How to Use Twitter Grader to Be a Better Social Media Marketer

by Rebecca Corliss

Date

March 31, 2009 at 8:38 AM

hammer twitter Since it was launched last fall, over 1.5 million people have graded their profiles using Twitter Grader .

But what does a Twitter Grade actually mean -- and how can you use it to improve how you use Twitter?

Here's the scoop: Your Twitter Grade is a measure of how well you're using Twitter as a marketing tool. The number is a percentile score based on how effectively you're following best Twitter-for-business practices , compared to all the other people that have been graded.

To give you a better sense of how you can improve your use of Twitter as a marketing tool, here's a breakdown of a few questions Twitter Grader asks when grading your profile (as well as some of the thinking behind them):

1) How many followers do you have? Reach is important, and Twitter Grader puts some weight on the number of people following you. Offering interesting content and interacting often online will get you more followers. Also, those who have a lot of followers are frequently thought-leaders in the space.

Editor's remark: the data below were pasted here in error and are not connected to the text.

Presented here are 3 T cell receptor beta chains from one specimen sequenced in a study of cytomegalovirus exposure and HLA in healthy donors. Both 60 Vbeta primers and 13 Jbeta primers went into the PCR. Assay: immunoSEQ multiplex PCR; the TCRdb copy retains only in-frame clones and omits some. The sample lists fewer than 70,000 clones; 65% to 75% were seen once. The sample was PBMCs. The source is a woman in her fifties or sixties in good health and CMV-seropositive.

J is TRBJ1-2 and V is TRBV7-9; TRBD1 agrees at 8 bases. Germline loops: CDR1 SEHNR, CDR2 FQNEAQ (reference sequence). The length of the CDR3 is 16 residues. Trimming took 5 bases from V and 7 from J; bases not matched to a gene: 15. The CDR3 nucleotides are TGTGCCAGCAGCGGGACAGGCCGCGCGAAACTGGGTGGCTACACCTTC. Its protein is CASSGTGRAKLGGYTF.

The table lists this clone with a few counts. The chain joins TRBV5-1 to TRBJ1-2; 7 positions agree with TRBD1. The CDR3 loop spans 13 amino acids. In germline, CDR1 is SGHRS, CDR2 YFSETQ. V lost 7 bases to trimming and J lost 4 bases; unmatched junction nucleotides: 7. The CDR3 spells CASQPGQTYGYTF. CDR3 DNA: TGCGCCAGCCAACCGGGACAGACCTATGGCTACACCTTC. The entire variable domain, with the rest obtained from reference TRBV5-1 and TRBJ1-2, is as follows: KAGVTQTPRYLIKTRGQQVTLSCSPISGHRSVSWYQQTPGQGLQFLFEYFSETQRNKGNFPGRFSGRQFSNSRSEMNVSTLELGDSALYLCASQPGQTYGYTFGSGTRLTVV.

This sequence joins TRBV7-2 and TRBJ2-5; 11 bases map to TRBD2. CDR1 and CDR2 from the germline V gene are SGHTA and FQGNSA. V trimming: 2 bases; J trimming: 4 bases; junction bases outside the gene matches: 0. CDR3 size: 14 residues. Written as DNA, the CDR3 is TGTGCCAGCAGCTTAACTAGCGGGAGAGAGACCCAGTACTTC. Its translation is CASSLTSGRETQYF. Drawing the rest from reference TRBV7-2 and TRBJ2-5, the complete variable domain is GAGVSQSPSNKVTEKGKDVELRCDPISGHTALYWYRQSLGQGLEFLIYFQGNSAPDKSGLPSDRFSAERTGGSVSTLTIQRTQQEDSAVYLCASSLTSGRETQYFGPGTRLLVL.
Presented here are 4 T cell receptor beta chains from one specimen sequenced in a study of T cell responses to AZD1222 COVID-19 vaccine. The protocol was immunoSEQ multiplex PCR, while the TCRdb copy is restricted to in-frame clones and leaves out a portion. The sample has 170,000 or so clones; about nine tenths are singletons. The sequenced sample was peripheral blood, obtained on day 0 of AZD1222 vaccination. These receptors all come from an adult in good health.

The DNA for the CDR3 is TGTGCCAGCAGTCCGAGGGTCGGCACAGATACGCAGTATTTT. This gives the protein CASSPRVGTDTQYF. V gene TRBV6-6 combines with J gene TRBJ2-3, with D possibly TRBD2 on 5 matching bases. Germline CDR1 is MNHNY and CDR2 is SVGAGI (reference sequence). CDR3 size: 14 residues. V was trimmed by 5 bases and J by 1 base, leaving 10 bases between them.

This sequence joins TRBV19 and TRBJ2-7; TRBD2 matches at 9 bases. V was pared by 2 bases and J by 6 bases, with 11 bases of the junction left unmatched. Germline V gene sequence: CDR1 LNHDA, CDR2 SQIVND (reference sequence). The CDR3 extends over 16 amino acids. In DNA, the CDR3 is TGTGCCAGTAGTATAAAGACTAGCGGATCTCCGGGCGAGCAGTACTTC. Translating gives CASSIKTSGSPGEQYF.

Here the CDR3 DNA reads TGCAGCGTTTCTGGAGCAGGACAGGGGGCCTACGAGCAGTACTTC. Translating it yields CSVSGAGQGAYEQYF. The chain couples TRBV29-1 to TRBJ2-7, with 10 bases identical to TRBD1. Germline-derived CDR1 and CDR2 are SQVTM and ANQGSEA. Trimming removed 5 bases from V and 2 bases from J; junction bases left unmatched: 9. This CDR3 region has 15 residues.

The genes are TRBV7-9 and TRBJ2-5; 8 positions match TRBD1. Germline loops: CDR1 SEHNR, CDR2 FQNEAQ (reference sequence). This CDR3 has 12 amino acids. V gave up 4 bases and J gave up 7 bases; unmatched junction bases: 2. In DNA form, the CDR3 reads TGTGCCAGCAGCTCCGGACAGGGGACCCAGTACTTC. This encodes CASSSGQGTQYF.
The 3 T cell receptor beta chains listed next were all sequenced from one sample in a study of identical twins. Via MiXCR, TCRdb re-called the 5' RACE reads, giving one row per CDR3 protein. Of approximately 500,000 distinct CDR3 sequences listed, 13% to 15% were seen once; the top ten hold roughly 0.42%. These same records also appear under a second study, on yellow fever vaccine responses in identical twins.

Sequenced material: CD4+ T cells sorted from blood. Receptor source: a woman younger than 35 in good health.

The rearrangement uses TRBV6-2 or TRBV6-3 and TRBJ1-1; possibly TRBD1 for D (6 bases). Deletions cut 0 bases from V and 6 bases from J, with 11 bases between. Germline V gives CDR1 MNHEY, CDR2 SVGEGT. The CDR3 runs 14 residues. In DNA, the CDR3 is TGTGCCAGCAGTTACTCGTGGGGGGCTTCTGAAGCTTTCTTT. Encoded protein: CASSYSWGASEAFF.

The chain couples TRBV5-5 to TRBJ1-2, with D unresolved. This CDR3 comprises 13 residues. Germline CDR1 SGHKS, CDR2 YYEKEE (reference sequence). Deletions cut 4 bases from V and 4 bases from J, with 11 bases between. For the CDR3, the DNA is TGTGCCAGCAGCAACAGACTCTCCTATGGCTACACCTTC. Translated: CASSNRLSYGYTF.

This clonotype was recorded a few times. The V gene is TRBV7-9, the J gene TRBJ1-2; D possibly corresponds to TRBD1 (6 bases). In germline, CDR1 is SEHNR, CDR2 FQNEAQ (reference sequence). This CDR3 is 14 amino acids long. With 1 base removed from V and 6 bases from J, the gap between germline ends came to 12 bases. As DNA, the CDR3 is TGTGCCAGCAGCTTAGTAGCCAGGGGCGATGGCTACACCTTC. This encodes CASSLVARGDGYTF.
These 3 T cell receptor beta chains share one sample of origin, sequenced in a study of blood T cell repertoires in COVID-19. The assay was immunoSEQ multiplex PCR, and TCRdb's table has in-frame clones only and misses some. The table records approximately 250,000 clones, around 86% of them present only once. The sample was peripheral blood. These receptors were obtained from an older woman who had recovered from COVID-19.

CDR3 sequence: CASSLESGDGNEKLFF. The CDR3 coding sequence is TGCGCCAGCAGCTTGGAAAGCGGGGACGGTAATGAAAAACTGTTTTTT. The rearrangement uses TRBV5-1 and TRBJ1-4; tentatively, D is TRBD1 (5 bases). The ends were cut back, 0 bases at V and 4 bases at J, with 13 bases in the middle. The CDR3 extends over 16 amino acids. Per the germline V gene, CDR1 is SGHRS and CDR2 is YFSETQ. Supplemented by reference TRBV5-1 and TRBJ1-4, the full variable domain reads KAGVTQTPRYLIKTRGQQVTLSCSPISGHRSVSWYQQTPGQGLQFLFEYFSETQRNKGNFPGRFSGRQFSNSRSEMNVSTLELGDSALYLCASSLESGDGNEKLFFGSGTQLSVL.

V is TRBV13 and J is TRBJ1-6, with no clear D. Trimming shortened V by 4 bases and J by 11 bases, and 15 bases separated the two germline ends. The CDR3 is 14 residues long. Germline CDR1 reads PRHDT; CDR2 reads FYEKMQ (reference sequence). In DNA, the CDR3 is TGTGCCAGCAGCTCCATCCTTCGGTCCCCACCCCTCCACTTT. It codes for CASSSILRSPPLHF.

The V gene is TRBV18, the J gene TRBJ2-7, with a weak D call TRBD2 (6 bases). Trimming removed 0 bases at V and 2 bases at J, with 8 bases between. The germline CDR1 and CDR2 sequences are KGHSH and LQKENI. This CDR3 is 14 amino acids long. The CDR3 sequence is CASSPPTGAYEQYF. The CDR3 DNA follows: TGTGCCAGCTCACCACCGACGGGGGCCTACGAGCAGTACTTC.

2) What is the power and influence of those people following you? Choose your friends wisely, and build a network of people who have large networks themselves. To have influential people follow you is powerful. 

3) How many people are you following? If you are following more people than are following you, it reduces your grade a bit. This "poor ratio" often (although, not always) implies that a person is following too many people at once, instead of letting organic relationships naturally develop. Remember to build your network organically , step-by-step.

4) How often do you update and interact with your network? Being an active member of the Twitter community definitely gets you points. Remember to consistently interact with your network. However, tweeting excessively without reason can hurt your grade. 

5) How often does your network engage with you? Twitter Grader thinks very highly of people who are tweeted at, cited in the context of a tweet or retweeted. To have people interact or reference you shows authority. Give people a reason to talk about you. 

What do you think? Are there other best-practices Twitter Grader should be assessing? How do you use Twitter for marketing?

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